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Cops & Crime
Wed September 26, 2012
Missouri Drunk Driving Case Heads To U.S. Supreme Court
A Cape Girardeau drunk driving case is going all the way to the U.S. Supreme Court. The court will decide if police can give a blood test without a warrant.
A Missouri State Highway Patrol officer took Tyler McNeely to a Cape Girardeau hospital for blood tests after he failed field sobriety tests but refused the breathalyzer.
The American Civil Liberties Union of Eastern Missouri represents McNeely. Legal director Tony Rothert says the officer infringed upon McNeely’s fourth amendment protection from unreasonable search by drawing his blood without a warrant.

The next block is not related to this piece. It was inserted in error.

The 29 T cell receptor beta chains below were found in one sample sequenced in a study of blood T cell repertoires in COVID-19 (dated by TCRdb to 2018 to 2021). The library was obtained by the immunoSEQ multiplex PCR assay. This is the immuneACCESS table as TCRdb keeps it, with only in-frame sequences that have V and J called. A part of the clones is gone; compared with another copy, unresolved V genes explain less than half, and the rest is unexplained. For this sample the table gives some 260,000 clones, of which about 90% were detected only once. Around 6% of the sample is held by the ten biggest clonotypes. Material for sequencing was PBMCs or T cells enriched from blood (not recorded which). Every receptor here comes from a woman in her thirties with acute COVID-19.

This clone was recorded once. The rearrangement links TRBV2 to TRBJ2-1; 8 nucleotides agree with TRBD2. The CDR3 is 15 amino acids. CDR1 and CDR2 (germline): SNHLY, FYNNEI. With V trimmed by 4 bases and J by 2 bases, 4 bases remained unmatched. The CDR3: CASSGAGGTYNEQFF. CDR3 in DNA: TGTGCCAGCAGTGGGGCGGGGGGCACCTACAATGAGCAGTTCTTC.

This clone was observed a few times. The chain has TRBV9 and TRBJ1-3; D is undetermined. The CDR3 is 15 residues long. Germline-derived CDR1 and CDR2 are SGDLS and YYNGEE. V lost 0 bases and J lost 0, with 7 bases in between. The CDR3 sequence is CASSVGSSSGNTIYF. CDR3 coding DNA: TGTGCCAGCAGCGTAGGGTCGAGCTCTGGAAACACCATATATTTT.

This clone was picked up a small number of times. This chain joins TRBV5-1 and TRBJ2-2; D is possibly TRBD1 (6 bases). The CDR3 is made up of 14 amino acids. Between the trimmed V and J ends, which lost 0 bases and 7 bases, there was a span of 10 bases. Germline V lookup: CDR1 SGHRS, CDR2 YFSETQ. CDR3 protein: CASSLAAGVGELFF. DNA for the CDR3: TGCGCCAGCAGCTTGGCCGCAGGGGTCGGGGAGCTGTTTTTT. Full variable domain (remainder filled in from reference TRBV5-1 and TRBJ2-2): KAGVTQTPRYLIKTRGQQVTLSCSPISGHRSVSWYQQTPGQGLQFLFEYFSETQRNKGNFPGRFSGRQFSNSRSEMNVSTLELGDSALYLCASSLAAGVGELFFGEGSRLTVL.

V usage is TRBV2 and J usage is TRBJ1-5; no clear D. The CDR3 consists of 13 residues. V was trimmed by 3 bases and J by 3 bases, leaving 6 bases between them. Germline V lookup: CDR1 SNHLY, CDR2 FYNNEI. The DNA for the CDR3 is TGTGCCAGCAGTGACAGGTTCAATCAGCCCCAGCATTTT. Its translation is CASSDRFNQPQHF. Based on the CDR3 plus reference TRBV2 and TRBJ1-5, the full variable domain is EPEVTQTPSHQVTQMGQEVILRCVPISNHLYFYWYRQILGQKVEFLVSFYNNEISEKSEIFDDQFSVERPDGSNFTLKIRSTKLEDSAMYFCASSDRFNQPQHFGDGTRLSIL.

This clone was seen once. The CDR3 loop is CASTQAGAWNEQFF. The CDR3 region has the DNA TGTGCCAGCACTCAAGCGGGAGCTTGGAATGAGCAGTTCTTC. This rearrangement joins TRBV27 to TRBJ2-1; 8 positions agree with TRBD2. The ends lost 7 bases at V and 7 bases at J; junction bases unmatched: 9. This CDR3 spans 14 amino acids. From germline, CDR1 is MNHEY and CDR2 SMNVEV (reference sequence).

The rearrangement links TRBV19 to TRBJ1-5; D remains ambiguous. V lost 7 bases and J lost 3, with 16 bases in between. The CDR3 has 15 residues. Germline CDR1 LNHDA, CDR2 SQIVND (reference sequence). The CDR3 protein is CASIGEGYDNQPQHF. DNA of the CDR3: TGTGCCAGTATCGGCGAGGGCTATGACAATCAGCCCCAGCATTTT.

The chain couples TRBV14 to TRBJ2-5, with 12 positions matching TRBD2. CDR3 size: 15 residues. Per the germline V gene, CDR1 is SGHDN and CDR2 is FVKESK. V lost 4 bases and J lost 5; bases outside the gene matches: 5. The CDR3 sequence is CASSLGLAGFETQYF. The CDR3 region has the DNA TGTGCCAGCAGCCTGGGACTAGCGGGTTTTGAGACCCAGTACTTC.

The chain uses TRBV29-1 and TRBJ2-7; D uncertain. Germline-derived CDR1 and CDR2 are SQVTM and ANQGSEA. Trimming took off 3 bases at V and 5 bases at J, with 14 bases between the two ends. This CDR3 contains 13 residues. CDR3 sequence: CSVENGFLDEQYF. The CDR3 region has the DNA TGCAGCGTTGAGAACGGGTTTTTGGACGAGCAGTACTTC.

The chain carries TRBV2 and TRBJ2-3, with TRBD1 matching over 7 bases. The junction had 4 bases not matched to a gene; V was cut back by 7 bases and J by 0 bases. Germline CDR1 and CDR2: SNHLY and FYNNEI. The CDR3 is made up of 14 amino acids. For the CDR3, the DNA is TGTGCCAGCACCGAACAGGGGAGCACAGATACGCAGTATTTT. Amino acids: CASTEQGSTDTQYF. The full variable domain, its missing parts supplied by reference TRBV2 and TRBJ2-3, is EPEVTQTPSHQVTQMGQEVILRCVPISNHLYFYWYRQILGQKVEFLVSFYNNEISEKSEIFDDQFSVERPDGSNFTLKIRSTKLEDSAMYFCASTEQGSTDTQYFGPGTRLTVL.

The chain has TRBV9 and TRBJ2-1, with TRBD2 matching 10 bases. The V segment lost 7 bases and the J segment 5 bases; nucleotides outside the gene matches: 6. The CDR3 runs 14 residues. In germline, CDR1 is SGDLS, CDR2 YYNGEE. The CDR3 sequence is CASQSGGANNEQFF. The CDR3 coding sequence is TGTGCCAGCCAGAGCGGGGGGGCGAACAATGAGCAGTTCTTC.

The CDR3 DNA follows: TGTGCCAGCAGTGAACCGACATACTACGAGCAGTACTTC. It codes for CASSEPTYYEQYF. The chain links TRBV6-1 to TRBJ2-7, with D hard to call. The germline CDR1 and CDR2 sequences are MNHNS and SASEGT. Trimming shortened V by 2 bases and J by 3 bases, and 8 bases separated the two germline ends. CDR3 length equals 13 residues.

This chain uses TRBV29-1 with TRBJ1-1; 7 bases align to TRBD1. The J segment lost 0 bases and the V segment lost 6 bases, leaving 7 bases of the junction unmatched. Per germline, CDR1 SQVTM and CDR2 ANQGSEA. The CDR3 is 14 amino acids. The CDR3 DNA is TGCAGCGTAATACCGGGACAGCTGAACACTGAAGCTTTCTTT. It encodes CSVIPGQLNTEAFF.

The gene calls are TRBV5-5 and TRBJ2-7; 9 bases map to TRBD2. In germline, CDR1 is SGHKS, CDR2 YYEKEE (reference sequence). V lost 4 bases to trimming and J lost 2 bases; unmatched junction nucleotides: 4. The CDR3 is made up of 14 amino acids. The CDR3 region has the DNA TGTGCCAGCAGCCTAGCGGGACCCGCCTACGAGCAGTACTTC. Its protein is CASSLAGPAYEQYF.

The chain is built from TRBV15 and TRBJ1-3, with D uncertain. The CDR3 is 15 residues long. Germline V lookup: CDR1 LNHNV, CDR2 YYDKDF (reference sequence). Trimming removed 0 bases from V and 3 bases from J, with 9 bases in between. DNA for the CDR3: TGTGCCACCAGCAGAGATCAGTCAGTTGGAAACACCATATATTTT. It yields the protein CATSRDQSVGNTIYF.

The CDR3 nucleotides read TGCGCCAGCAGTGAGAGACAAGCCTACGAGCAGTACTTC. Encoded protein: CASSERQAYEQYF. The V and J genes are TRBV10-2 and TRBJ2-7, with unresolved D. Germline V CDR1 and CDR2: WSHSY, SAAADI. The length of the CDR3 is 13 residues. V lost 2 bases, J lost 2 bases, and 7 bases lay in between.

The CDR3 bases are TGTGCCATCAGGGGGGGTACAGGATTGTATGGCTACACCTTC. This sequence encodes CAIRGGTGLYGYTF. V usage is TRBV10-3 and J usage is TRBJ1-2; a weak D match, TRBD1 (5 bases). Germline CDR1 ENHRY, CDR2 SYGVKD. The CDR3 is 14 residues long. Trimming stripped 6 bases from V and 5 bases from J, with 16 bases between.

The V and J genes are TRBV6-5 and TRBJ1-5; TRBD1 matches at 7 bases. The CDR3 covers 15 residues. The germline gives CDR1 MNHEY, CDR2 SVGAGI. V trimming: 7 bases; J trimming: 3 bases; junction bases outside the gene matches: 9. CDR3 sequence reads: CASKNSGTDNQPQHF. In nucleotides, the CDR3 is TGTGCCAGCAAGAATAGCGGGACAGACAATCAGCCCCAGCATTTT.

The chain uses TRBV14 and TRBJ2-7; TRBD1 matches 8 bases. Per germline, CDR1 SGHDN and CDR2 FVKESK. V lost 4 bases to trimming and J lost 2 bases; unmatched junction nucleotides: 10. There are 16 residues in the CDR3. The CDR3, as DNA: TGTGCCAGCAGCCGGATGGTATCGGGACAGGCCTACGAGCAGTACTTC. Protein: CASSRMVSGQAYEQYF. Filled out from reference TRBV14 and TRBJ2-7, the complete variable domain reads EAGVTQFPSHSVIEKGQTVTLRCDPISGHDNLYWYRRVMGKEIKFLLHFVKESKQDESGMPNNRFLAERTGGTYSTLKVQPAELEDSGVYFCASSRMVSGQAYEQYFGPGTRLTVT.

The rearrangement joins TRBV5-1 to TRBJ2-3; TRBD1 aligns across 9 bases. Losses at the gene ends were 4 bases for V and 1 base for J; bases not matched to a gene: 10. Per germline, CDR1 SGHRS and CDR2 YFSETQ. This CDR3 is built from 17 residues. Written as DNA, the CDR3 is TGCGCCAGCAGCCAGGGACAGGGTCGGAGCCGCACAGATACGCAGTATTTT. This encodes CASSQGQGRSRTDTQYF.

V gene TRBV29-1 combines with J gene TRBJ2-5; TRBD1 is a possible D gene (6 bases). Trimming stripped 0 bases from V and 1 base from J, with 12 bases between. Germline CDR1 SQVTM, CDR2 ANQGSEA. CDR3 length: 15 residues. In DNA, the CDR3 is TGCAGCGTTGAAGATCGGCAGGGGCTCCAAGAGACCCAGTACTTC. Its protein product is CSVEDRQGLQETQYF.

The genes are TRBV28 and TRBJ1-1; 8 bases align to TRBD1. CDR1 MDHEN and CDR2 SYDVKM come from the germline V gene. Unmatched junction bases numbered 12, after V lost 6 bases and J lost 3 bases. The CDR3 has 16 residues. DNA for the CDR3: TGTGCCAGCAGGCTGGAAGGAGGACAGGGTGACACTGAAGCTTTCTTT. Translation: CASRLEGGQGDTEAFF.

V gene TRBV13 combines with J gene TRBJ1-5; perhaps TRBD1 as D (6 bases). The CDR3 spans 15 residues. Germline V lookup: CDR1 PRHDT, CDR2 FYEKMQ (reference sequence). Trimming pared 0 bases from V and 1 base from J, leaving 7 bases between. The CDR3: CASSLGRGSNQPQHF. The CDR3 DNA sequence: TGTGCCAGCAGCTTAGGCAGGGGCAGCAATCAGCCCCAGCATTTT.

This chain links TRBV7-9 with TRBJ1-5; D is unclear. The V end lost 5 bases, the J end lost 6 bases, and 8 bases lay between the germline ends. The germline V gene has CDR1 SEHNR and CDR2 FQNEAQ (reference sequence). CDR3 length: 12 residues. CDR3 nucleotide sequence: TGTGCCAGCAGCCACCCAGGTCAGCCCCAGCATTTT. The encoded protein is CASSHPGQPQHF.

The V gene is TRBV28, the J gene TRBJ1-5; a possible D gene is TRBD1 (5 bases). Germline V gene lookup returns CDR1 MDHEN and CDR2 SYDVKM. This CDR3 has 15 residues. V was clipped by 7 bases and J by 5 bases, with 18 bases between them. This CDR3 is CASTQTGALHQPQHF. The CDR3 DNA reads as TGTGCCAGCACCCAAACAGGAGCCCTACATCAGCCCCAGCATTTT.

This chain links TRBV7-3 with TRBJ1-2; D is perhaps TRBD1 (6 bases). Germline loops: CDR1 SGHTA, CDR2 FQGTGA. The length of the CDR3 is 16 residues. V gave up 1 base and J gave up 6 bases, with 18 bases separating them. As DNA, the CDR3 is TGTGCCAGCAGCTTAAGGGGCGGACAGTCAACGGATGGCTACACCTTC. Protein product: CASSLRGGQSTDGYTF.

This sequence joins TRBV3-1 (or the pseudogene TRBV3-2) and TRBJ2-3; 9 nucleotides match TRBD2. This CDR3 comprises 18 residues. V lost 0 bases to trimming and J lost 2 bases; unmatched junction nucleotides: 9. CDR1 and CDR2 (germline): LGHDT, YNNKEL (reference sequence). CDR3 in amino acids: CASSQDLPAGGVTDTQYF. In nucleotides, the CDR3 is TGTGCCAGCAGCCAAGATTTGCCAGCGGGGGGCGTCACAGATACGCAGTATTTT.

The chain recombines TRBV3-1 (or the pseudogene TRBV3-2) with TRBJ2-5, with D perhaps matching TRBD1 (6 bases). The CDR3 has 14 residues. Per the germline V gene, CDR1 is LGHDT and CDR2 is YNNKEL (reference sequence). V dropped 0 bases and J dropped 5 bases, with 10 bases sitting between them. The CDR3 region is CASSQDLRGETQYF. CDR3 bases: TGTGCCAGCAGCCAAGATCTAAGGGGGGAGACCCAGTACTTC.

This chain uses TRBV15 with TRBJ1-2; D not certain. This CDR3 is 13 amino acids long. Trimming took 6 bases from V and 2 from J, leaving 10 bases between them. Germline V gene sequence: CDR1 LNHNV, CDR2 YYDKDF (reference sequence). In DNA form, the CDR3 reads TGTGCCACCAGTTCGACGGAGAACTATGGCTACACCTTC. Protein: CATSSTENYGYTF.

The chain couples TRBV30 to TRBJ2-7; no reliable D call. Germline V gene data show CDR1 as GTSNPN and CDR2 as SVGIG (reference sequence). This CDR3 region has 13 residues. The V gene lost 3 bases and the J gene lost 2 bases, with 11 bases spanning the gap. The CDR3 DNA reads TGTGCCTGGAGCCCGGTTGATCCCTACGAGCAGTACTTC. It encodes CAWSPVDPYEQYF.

“Sticking a needle in someone’s arm to take out blood is intrusive. So that is more of an invasion and has been thought, to now anyhow, to require a warrant," says Rothert.
The Missouri Supreme Court ruled in McNeely’s favor. Rothert says the U-S Supreme Court will take up the case because states have ruled differently on the warrant requirement.
Oral arguments will likely take place early next year.